Cole is an interesting case. Players less than 19 can play legion ball, and he already is playing at UMD, with a summer of legion eligibility remaining. He threw a 3-hitter at Rapids, and bats third in the lineup, right behind his younger brother, Dylan Cole.

The reason watching any Grand Rapids-Lakeview game, in high school as Grand Rapids and Duluth East, or at the legion level, is because both teams have deep, rich cultures in the game. Bill Kinnunen at Rapids and Steve Plesha at Lakeview have nurtured that, and both teams always are top threats.

In this case, the Lakeview culture showed through when they got a hit to open the top of the seventh against Broberg, and the No. 9 hitter in the lineup, Joe Nick – the youngest player on the roster and the No. 9 hitter – came through with an aggressive ground ball that looked like a game-ending force play. But the usually airtight Wolfpack infield botched the play, and Lakeview scored to cut the margin to 2-1.

They atoned for that by coming up with a big play on another grounder, and advanced with the 2-1 victory between the undefeated teams.

“Joe Nick is one of those prospects who gets it,” said Plesha. “He’s still young enough to play VFW baseball, but he’s played 20 out of our 28 games, and I use his all over – at first, shortstop, catcher, DH and he’s one of our best pitchers, even though he just finished his sophomore year at East.”

Most impressive about Nick to me is that while nearly every player takes the first pitch or the first strike, he stepped into the batter’s box and went after the first pitch.

That fits the philosophy of Plesha, who’s in his fifth season coaching after learning his baseball at Virginia High School, which is: “The best pitch you’ll see will probably be the first one, because the pitcher always wants to throw a first-pitch strike. So br ready, and if you like the first pitch, go for it.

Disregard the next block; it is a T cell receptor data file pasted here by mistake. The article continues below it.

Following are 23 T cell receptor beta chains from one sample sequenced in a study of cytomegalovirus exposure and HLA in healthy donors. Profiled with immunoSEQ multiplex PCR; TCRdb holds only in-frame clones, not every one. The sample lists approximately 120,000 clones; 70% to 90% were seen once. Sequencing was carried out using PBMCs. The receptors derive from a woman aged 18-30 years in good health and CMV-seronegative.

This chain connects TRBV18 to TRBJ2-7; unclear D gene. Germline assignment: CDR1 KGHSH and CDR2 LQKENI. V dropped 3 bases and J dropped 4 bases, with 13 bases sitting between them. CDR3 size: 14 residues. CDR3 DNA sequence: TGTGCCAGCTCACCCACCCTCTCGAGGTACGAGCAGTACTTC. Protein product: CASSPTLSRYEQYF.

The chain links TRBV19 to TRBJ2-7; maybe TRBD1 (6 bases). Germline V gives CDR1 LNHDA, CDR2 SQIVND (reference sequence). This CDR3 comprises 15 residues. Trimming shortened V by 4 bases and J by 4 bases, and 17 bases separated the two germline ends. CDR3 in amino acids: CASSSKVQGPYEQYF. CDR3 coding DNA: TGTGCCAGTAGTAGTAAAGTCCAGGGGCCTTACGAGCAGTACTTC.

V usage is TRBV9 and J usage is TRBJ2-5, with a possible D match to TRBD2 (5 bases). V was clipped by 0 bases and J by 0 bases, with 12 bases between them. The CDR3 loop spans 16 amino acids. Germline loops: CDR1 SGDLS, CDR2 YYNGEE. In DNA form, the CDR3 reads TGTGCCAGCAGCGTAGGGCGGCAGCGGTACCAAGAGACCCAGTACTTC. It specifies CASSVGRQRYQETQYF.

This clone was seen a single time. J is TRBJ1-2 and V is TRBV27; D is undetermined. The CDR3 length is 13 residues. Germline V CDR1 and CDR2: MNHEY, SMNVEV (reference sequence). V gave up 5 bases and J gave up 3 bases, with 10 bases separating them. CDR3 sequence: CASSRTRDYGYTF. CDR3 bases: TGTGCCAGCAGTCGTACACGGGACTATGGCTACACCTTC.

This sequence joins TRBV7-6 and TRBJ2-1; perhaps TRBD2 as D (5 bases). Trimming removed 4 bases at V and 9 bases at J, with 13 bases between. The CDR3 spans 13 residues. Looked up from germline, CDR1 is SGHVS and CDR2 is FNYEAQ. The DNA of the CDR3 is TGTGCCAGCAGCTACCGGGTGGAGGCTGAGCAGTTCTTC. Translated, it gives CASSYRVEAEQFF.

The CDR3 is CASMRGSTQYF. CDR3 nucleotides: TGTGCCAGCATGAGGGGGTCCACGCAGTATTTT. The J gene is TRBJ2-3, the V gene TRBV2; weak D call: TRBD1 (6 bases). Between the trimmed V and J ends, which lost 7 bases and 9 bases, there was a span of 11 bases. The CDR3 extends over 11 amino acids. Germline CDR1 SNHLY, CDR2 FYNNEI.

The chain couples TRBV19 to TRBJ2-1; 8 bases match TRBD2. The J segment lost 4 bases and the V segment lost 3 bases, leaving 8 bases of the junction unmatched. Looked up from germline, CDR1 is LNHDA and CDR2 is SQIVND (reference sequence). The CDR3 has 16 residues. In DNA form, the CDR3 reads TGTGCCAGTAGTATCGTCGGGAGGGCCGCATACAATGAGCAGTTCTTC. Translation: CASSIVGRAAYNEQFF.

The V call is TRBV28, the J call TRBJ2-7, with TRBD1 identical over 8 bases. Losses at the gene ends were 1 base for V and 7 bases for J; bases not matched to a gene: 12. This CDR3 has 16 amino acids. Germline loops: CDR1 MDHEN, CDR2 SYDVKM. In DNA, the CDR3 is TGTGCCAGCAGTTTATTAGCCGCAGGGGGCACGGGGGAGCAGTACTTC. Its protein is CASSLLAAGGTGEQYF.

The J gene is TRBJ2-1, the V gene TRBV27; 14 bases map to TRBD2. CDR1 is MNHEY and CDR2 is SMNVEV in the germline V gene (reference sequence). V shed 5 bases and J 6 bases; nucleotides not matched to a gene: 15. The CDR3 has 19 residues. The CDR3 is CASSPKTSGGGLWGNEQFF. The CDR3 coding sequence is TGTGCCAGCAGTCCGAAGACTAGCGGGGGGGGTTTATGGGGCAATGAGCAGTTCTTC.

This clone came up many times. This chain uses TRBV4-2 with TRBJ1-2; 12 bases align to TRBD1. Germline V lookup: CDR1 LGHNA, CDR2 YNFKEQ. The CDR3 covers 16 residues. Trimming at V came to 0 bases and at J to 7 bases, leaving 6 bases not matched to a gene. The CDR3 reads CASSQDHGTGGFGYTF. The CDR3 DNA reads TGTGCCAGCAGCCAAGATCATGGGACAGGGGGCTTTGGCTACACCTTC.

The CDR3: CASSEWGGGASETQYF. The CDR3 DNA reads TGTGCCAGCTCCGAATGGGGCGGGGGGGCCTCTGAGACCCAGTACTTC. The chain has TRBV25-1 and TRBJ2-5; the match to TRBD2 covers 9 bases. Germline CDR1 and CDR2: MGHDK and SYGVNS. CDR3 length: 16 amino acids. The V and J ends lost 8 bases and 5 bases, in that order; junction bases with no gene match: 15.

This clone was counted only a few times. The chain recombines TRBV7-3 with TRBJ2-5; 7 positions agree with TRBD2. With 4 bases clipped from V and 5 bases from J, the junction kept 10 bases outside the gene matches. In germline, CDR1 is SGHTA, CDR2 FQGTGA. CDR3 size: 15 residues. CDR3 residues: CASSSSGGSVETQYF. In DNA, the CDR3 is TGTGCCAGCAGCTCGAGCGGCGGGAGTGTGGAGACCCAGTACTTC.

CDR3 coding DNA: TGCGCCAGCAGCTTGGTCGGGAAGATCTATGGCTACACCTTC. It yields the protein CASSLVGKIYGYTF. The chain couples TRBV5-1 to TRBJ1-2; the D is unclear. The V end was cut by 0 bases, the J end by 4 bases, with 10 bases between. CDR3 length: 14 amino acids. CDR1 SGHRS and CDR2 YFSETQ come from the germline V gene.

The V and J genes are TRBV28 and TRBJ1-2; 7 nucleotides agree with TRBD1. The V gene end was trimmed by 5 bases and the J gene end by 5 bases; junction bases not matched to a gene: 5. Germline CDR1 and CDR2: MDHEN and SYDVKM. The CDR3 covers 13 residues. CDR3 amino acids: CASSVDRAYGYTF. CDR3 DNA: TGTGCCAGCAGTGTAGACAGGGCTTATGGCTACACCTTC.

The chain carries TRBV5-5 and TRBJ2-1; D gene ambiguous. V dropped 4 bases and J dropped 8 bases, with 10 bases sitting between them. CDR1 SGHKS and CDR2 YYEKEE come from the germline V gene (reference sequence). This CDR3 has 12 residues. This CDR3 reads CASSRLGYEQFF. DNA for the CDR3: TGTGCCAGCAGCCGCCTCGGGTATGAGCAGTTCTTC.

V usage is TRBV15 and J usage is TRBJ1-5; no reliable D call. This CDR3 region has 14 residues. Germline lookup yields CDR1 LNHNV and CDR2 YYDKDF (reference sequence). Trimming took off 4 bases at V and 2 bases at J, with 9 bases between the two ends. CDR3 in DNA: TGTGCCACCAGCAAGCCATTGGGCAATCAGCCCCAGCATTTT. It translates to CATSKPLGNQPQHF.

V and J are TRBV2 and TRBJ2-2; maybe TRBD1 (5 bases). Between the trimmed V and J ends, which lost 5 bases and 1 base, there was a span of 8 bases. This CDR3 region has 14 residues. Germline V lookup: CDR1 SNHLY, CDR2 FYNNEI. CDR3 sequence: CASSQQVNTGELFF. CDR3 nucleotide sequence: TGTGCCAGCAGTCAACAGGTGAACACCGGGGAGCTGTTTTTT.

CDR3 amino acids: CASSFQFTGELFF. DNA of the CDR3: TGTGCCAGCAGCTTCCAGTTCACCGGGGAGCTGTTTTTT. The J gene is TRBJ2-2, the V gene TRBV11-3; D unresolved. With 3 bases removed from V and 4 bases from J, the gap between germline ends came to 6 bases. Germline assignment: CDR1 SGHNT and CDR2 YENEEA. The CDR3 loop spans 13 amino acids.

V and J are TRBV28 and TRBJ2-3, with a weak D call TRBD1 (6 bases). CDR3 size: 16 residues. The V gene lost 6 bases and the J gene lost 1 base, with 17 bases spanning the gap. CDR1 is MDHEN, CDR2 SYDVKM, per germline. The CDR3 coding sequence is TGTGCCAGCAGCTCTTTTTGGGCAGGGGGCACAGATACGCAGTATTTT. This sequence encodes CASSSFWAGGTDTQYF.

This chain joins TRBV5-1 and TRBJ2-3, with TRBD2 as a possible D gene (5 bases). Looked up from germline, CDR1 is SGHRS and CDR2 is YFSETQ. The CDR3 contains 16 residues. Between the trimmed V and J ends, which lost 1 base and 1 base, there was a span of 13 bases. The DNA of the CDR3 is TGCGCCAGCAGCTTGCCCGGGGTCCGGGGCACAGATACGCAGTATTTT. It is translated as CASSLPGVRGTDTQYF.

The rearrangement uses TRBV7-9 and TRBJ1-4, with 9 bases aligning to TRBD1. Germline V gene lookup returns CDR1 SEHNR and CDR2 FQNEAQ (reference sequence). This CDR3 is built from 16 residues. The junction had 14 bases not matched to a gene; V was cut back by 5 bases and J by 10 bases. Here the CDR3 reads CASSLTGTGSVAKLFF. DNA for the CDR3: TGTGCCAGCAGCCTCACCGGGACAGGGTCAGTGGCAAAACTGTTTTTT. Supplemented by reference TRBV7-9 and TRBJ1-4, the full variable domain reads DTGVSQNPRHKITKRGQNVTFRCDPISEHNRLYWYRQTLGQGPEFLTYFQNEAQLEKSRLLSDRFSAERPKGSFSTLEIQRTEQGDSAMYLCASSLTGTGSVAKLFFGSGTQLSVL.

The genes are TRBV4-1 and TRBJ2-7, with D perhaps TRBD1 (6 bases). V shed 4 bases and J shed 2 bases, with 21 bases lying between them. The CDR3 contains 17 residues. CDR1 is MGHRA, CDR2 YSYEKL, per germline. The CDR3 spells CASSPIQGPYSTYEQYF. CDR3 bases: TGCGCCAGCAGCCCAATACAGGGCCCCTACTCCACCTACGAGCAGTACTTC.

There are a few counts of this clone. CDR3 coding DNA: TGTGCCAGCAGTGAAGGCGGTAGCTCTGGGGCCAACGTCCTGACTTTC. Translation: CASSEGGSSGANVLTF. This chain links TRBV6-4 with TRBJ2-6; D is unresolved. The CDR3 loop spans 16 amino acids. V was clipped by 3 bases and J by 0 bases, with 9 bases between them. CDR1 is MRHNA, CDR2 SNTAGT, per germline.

“We’ve got five hitters over .400,” Plesha added. “Dain Fladmark is at .471, Charlie Sutherland is at .424, Dylan Cole at .420, Ethan Cole .411, and Isaac Lisi .400.”

The 2-1 loss was its first, so Lakeview stayed alive in the double-elimination tournament, having earlier brain West Duluth 11-2 and Hibbing 6-3, and they came back from the Rapids loss to eliminate West Duluth 8-4, while Hibbing pulled off the tournament’s biggest upset, knocking off Grand Rapids 6-5.

In the reshuffled final round, Lakeview, Hibbing and Grand Rapids were all 3-1, so the Tropics had to face Hibbing, and won that won 11-5 to face Grand Rapids in the final. Running out of pitching is common in these tournaments, and Plesha said some soreness and mild injuries shortened their staff again, as Grand Rapids hammered the Tropics 11-1.

The interesting part about the 2-1 Lakeview loss to Grand Rapids was that, sure, they made a couple of misplays that helped the Wolfpack win. But these are kids – age 16 to 19. And all you have to realize is that the Yankees and Astros might be the two best teams in Major League Baseball, and they, too, make an occasional game-breaking miscue, $5 million salaries or not.